‘Dickensian’ rise in rough sleeping in Camden: Numbers at five year high
- Credit: Archant
Ham&High investigation reveals shock 17 per cent hike in rough sleeping in borough
Camden has seen a huge rise in rough sleeping in the borough as the number on the streets tops 600 for the first time in five years.
The high cost of housing and cuts to services have been blamed for a 17 per cent hike in rough sleeping in Camden last year, echoing something from a Dickens’ novel according to one expert.
Ian Bangay, of Camden Council’s Safer Streets team, said: “The word Dickensian is very apt. It’s a huge rise and I do find it shocking.
“People spoke some years ago about reducing rough sleeping in London to zero and yet look at it.
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“There are far too many rough sleepers and government policy is assisting the increase in the numbers.”
Our investigation has revealed that almost three quarters of those living on Camden’s streets have mental health problems or are addicted to drugs or alcohol.
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Just before Christmas the Ham&High went on patrol in Hampstead with those tasked with tackling rough sleeping.
Among those we found was one homeless man hidden inside a dirty duvet, just metres from the multi-million pound mansions around Whitestone Pond.
Those working to reduce homelessness say there has been no increase in London-wide resources yet the number of rough sleepers in Camden has jumped from 361 in 2011 to 601 last year.
This is placing a huge strain on services.
The number of rough sleepers is being fuelled by hundreds who are new to the streets, we can reveal.
Just over half of the 601 people sleeping rough in the borough last year were UK nationals and many are not previously known to agencies tasked with tackling homelessness.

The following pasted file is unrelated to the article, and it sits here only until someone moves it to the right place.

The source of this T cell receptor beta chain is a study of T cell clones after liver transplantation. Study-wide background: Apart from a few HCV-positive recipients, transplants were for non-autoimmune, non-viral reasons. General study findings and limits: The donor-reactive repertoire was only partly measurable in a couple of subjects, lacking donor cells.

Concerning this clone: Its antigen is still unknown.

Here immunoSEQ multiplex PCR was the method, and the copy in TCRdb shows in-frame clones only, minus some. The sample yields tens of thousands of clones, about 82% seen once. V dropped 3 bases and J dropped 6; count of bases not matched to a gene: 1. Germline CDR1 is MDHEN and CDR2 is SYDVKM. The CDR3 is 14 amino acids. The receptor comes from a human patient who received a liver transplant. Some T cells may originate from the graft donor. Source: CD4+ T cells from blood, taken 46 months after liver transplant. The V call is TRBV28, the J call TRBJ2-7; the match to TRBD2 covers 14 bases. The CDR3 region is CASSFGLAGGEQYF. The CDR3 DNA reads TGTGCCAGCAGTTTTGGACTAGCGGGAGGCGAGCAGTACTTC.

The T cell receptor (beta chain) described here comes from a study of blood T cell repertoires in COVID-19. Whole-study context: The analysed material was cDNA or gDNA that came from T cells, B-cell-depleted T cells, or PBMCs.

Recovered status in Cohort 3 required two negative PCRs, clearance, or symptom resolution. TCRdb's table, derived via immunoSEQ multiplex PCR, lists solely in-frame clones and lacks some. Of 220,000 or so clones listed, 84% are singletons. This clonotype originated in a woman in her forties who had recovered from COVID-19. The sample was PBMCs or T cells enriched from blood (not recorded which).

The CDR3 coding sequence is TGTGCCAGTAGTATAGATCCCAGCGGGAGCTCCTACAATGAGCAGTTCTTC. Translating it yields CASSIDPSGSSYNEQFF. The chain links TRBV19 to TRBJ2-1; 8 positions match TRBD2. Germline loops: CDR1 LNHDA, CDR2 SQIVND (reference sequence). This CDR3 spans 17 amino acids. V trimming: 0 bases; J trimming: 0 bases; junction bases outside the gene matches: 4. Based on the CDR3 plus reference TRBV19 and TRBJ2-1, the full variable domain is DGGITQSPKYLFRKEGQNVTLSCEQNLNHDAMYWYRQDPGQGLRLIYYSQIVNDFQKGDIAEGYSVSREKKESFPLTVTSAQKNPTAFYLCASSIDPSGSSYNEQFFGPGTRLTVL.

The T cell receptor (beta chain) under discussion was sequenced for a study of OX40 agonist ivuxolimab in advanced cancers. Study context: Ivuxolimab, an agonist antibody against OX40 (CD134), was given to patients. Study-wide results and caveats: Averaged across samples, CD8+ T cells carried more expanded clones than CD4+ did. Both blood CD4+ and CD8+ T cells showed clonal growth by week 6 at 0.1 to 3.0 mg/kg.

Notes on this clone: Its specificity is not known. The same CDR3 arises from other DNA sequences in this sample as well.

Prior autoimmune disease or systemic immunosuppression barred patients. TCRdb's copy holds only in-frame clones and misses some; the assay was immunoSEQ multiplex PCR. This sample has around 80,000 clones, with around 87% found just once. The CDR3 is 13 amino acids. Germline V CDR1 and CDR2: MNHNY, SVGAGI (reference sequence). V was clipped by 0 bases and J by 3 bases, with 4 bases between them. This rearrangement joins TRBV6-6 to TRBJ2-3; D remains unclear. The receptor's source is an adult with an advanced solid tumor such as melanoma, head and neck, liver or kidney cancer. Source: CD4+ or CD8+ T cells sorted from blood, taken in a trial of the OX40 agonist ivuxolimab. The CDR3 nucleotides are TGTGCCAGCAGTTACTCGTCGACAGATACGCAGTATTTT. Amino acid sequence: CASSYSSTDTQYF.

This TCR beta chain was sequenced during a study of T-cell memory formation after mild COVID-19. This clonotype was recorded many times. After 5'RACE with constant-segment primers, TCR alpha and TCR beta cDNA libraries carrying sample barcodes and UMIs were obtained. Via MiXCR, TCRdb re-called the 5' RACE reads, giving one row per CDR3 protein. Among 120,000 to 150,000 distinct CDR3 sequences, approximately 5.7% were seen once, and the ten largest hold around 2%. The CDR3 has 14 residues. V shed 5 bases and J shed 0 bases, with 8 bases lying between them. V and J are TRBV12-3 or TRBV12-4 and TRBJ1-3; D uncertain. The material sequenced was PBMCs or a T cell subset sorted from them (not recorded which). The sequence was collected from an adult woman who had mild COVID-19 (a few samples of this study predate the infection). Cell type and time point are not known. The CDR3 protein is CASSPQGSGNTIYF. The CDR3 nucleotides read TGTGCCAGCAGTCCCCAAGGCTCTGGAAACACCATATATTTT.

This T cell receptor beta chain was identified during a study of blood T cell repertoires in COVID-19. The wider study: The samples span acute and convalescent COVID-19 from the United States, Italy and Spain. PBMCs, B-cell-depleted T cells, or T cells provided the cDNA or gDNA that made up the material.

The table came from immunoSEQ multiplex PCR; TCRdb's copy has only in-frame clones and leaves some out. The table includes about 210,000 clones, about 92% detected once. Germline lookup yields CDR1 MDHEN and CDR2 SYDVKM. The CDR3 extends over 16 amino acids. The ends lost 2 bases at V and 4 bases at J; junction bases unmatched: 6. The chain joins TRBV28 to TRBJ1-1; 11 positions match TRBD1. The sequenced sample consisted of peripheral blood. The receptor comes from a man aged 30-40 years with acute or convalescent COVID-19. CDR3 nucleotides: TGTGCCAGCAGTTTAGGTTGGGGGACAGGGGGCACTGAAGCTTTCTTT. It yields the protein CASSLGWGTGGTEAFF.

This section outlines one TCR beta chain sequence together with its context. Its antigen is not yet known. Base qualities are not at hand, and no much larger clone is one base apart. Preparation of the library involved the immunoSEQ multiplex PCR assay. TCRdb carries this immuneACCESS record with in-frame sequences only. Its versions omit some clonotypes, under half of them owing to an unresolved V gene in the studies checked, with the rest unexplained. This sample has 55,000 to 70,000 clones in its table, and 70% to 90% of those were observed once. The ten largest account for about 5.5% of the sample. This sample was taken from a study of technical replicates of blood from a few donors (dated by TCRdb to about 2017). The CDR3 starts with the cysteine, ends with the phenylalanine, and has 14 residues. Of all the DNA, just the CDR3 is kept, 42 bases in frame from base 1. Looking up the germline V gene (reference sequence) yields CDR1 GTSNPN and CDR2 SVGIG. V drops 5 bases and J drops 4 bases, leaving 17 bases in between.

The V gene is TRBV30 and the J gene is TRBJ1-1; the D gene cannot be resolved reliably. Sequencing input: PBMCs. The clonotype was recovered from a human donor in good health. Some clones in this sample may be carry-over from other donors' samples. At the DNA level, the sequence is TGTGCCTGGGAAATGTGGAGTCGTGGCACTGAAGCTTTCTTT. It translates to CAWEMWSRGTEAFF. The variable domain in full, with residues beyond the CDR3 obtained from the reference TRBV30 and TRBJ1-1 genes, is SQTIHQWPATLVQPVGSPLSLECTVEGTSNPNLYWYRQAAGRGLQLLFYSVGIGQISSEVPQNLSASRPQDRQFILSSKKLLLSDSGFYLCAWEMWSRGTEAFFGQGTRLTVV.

“The majority of the people that we’re seeing are new to the streets and will never have been seen before and that’s shocking,” said Mr Ian Bangay, project manager of the Safer Streets team, which provides outreach services to street sleepers.
“We’re waking up a lot of people who are saying ‘I’m not a rough sleeper, I’ve just lost my job and I couldn’t find work, so I’ve been thrown out of my accommodation’, but they’re sleeping in a bag in a shop doorway.”
The number of rough sleepers in Camden has leapt by 66 per cent since 2011, from 361 people that year to 601 in 2015.
Among the factors influencing the rise are high house prices, cuts to services such as day centres and homeless people arriving at St Pancras, King’s Cross and Euston stations and staying in Camden.
“Things get closed down and you don’t think it will have an impact, like day centres for autistic people for instance,” said Mr Bangay.
“When the government take populist measures such as cuts to benefits, people think they’re saving UK money but they don’t think about the consequences to the homeless population.
“If they cut housing benefits there’s the cost of having 600 people on the streets - not just to police, the health service, the council, but the cost to human misery as well.
“We’re seeing more and more people who have lost jobs and can’t pay rent as austerity bites.”
The availability of highly addictive legal highs in Camden Town has also contributed to the rise, he said.
Three quarters of those on the borough’s streets last year had identified mental health, drugs or alcohol issues and far more men than women slept rough, 525 males compared to 76 females.
The Safer Streets team sends outreach workers to try and help rough sleepers into shelters and to access support.
But the number of places in shelters has remained static while the number of rough sleepers has increased sharply.
Camden Council said it is doing all it can to tackle the issues.
Cllr Jonathan Simpson, cabinet member for community safety, said: “Like many local authorities we are concerned that a shortage of affordable accommodation, government benefit cuts and changes to the way charities are funded are causing a sharp increase in homelessness across the capital, with increasingly limited resources to help those who are homeless.”
* See next week’s Ham&High for the second in our special investigation about rough sleeping in Camden. We explore the impact of super-strength legal highs on the number of street sleepers.